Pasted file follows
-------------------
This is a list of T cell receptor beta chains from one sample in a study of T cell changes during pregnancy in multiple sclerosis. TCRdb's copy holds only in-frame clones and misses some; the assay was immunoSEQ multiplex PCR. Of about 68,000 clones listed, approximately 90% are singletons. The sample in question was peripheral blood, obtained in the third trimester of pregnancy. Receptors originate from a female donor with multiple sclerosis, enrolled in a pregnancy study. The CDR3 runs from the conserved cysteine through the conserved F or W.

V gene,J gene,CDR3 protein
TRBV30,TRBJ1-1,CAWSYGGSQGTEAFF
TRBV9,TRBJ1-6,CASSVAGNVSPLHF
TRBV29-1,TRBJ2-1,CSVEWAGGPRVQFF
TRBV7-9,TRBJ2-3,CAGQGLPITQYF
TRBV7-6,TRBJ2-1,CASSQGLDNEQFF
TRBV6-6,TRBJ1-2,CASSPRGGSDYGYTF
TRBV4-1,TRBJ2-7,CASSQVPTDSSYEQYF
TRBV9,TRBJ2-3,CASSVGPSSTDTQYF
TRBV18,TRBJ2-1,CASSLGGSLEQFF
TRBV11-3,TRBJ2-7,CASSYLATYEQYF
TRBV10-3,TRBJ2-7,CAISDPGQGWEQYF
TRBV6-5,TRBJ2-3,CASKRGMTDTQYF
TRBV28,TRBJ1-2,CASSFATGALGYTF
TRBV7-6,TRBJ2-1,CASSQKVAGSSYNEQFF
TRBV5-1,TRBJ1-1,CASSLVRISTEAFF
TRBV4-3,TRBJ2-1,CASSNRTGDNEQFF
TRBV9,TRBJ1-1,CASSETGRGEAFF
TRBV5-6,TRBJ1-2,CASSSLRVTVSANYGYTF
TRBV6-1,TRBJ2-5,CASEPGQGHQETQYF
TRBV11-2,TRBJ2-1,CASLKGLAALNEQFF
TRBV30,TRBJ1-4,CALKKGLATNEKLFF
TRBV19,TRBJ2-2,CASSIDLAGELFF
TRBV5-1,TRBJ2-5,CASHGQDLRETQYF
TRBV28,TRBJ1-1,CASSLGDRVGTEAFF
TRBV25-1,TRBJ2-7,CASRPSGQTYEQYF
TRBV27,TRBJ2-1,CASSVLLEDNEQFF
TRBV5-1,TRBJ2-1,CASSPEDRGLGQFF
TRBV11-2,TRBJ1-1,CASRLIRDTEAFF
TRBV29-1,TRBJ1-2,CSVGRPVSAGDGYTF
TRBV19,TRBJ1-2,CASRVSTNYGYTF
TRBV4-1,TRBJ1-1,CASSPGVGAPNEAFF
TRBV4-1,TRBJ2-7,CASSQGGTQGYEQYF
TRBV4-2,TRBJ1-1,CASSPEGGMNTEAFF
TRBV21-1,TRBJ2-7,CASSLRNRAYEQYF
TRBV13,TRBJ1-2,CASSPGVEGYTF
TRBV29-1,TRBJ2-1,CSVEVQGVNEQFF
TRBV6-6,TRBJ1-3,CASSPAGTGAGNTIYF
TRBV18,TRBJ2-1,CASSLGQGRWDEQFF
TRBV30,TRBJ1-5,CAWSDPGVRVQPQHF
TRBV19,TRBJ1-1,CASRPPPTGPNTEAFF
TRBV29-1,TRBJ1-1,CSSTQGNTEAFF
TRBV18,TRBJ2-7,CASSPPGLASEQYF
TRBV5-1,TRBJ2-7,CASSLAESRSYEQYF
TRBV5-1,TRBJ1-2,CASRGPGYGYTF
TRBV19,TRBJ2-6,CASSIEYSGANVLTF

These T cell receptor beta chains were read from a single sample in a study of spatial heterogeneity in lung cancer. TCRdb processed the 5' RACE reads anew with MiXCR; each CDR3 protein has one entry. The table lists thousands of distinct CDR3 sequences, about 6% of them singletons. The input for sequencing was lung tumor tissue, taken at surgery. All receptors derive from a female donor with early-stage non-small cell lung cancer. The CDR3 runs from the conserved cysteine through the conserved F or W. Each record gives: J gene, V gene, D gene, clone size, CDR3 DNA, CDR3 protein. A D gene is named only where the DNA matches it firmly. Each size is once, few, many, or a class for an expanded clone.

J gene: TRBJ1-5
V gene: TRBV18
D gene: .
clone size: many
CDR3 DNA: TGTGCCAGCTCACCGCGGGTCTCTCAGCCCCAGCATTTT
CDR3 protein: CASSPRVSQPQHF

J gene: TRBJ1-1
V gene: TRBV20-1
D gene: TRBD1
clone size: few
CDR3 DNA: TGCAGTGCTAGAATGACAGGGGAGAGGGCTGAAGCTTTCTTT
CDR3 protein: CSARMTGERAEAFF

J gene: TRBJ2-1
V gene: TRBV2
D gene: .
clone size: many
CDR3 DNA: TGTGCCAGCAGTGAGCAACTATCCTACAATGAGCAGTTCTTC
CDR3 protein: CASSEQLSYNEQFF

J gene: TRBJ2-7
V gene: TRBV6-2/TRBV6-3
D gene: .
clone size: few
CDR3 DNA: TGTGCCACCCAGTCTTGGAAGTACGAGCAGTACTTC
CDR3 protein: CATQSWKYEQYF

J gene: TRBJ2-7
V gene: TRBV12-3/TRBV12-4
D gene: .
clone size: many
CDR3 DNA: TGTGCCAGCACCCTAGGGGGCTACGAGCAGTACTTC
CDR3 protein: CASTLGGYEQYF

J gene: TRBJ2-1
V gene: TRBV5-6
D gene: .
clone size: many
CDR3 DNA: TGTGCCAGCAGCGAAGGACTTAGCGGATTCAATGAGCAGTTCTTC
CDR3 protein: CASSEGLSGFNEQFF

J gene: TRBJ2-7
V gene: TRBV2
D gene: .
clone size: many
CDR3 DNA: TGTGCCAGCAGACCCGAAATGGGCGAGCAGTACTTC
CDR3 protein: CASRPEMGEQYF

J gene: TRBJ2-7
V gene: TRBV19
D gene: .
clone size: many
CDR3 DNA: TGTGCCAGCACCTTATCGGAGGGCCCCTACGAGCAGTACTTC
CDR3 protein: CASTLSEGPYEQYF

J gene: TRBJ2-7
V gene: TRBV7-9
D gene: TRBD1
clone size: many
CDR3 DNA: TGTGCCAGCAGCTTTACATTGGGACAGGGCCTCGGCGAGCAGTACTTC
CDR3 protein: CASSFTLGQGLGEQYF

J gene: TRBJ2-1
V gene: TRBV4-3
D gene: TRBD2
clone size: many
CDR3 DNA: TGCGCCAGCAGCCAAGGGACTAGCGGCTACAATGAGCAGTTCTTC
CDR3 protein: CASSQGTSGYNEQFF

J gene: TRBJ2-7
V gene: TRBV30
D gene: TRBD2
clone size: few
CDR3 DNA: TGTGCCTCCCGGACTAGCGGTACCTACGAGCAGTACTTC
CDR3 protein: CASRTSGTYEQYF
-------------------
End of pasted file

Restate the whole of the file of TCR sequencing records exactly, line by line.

This is a list of T cell receptor beta chains from one sample in a study of T cell changes during pregnancy in multiple sclerosis. TCRdb's copy holds only in-frame clones and misses some; the assay was immunoSEQ multiplex PCR. Of about 68,000 clones listed, approximately 90% are singletons. The sample in question was peripheral blood, obtained in the third trimester of pregnancy. Receptors originate from a female donor with multiple sclerosis, enrolled in a pregnancy study. The CDR3 runs from the conserved cysteine through the conserved F or W.

V gene,J gene,CDR3 protein
TRBV30,TRBJ1-1,CAWSYGGSQGTEAFF
TRBV9,TRBJ1-6,CASSVAGNVSPLHF
TRBV29-1,TRBJ2-1,CSVEWAGGPRVQFF
TRBV7-9,TRBJ2-3,CAGQGLPITQYF
TRBV7-6,TRBJ2-1,CASSQGLDNEQFF
TRBV6-6,TRBJ1-2,CASSPRGGSDYGYTF
TRBV4-1,TRBJ2-7,CASSQVPTDSSYEQYF
TRBV9,TRBJ2-3,CASSVGPSSTDTQYF
TRBV18,TRBJ2-1,CASSLGGSLEQFF
TRBV11-3,TRBJ2-7,CASSYLATYEQYF
TRBV10-3,TRBJ2-7,CAISDPGQGWEQYF
TRBV6-5,TRBJ2-3,CASKRGMTDTQYF
TRBV28,TRBJ1-2,CASSFATGALGYTF
TRBV7-6,TRBJ2-1,CASSQKVAGSSYNEQFF
TRBV5-1,TRBJ1-1,CASSLVRISTEAFF
TRBV4-3,TRBJ2-1,CASSNRTGDNEQFF
TRBV9,TRBJ1-1,CASSETGRGEAFF
TRBV5-6,TRBJ1-2,CASSSLRVTVSANYGYTF
TRBV6-1,TRBJ2-5,CASEPGQGHQETQYF
TRBV11-2,TRBJ2-1,CASLKGLAALNEQFF
TRBV30,TRBJ1-4,CALKKGLATNEKLFF
TRBV19,TRBJ2-2,CASSIDLAGELFF
TRBV5-1,TRBJ2-5,CASHGQDLRETQYF
TRBV28,TRBJ1-1,CASSLGDRVGTEAFF
TRBV25-1,TRBJ2-7,CASRPSGQTYEQYF
TRBV27,TRBJ2-1,CASSVLLEDNEQFF
TRBV5-1,TRBJ2-1,CASSPEDRGLGQFF
TRBV11-2,TRBJ1-1,CASRLIRDTEAFF
TRBV29-1,TRBJ1-2,CSVGRPVSAGDGYTF
TRBV19,TRBJ1-2,CASRVSTNYGYTF
TRBV4-1,TRBJ1-1,CASSPGVGAPNEAFF
TRBV4-1,TRBJ2-7,CASSQGGTQGYEQYF
TRBV4-2,TRBJ1-1,CASSPEGGMNTEAFF
TRBV21-1,TRBJ2-7,CASSLRNRAYEQYF
TRBV13,TRBJ1-2,CASSPGVEGYTF
TRBV29-1,TRBJ2-1,CSVEVQGVNEQFF
TRBV6-6,TRBJ1-3,CASSPAGTGAGNTIYF
TRBV18,TRBJ2-1,CASSLGQGRWDEQFF
TRBV30,TRBJ1-5,CAWSDPGVRVQPQHF
TRBV19,TRBJ1-1,CASRPPPTGPNTEAFF
TRBV29-1,TRBJ1-1,CSSTQGNTEAFF
TRBV18,TRBJ2-7,CASSPPGLASEQYF
TRBV5-1,TRBJ2-7,CASSLAESRSYEQYF
TRBV5-1,TRBJ1-2,CASRGPGYGYTF
TRBV19,TRBJ2-6,CASSIEYSGANVLTF

These T cell receptor beta chains were read from a single sample in a study of spatial heterogeneity in lung cancer. TCRdb processed the 5' RACE reads anew with MiXCR; each CDR3 protein has one entry. The table lists thousands of distinct CDR3 sequences, about 6% of them singletons. The input for sequencing was lung tumor tissue, taken at surgery. All receptors derive from a female donor with early-stage non-small cell lung cancer. The CDR3 runs from the conserved cysteine through the conserved F or W. Each record gives: J gene, V gene, D gene, clone size, CDR3 DNA, CDR3 protein. A D gene is named only where the DNA matches it firmly. Each size is once, few, many, or a class for an expanded clone.

J gene: TRBJ1-5
V gene: TRBV18
D gene: .
clone size: many
CDR3 DNA: TGTGCCAGCTCACCGCGGGTCTCTCAGCCCCAGCATTTT
CDR3 protein: CASSPRVSQPQHF

J gene: TRBJ1-1
V gene: TRBV20-1
D gene: TRBD1
clone size: few
CDR3 DNA: TGCAGTGCTAGAATGACAGGGGAGAGGGCTGAAGCTTTCTTT
CDR3 protein: CSARMTGERAEAFF

J gene: TRBJ2-1
V gene: TRBV2
D gene: .
clone size: many
CDR3 DNA: TGTGCCAGCAGTGAGCAACTATCCTACAATGAGCAGTTCTTC
CDR3 protein: CASSEQLSYNEQFF

J gene: TRBJ2-7
V gene: TRBV6-2/TRBV6-3
D gene: .
clone size: few
CDR3 DNA: TGTGCCACCCAGTCTTGGAAGTACGAGCAGTACTTC
CDR3 protein: CATQSWKYEQYF

J gene: TRBJ2-7
V gene: TRBV12-3/TRBV12-4
D gene: .
clone size: many
CDR3 DNA: TGTGCCAGCACCCTAGGGGGCTACGAGCAGTACTTC
CDR3 protein: CASTLGGYEQYF

J gene: TRBJ2-1
V gene: TRBV5-6
D gene: .
clone size: many
CDR3 DNA: TGTGCCAGCAGCGAAGGACTTAGCGGATTCAATGAGCAGTTCTTC
CDR3 protein: CASSEGLSGFNEQFF

J gene: TRBJ2-7
V gene: TRBV2
D gene: .
clone size: many
CDR3 DNA: TGTGCCAGCAGACCCGAAATGGGCGAGCAGTACTTC
CDR3 protein: CASRPEMGEQYF

J gene: TRBJ2-7
V gene: TRBV19
D gene: .
clone size: many
CDR3 DNA: TGTGCCAGCACCTTATCGGAGGGCCCCTACGAGCAGTACTTC
CDR3 protein: CASTLSEGPYEQYF

J gene: TRBJ2-7
V gene: TRBV7-9
D gene: TRBD1
clone size: many
CDR3 DNA: TGTGCCAGCAGCTTTACATTGGGACAGGGCCTCGGCGAGCAGTACTTC
CDR3 protein: CASSFTLGQGLGEQYF

J gene: TRBJ2-1
V gene: TRBV4-3
D gene: TRBD2
clone size: many
CDR3 DNA: TGCGCCAGCAGCCAAGGGACTAGCGGCTACAATGAGCAGTTCTTC
CDR3 protein: CASSQGTSGYNEQFF

J gene: TRBJ2-7
V gene: TRBV30
D gene: TRBD2
clone size: few
CDR3 DNA: TGTGCCTCCCGGACTAGCGGTACCTACGAGCAGTACTTC
CDR3 protein: CASRTSGTYEQYF